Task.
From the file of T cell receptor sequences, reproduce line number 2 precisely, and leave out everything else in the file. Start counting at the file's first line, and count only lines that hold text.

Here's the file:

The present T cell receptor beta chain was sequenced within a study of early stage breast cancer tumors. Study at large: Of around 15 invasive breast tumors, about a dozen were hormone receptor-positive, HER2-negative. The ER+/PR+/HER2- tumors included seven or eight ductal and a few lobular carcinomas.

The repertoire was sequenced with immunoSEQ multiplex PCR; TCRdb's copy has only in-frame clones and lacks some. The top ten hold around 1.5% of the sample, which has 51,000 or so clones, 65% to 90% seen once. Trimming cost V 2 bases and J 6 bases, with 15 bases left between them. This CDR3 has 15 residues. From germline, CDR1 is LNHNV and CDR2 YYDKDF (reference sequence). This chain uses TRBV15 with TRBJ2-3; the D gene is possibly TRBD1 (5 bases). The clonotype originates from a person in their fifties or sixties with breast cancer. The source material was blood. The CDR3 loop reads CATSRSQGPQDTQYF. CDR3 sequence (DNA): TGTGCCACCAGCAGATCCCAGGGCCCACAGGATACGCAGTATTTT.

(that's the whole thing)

The repertoire was sequenced with immunoSEQ multiplex PCR; TCRdb's copy has only in-frame clones and lacks some. The top ten hold around 1.5% of the sample, which has 51,000 or so clones, 65% to 90% seen once. Trimming cost V 2 bases and J 6 bases, with 15 bases left between them. This CDR3 has 15 residues. From germline, CDR1 is LNHNV and CDR2 YYDKDF (reference sequence). This chain uses TRBV15 with TRBJ2-3; the D gene is possibly TRBD1 (5 bases). The clonotype originates from a person in their fifties or sixties with breast cancer. The source material was blood. The CDR3 loop reads CATSRSQGPQDTQYF. CDR3 sequence (DNA): TGTGCCACCAGCAGATCCCAGGGCCCACAGGATACGCAGTATTTT.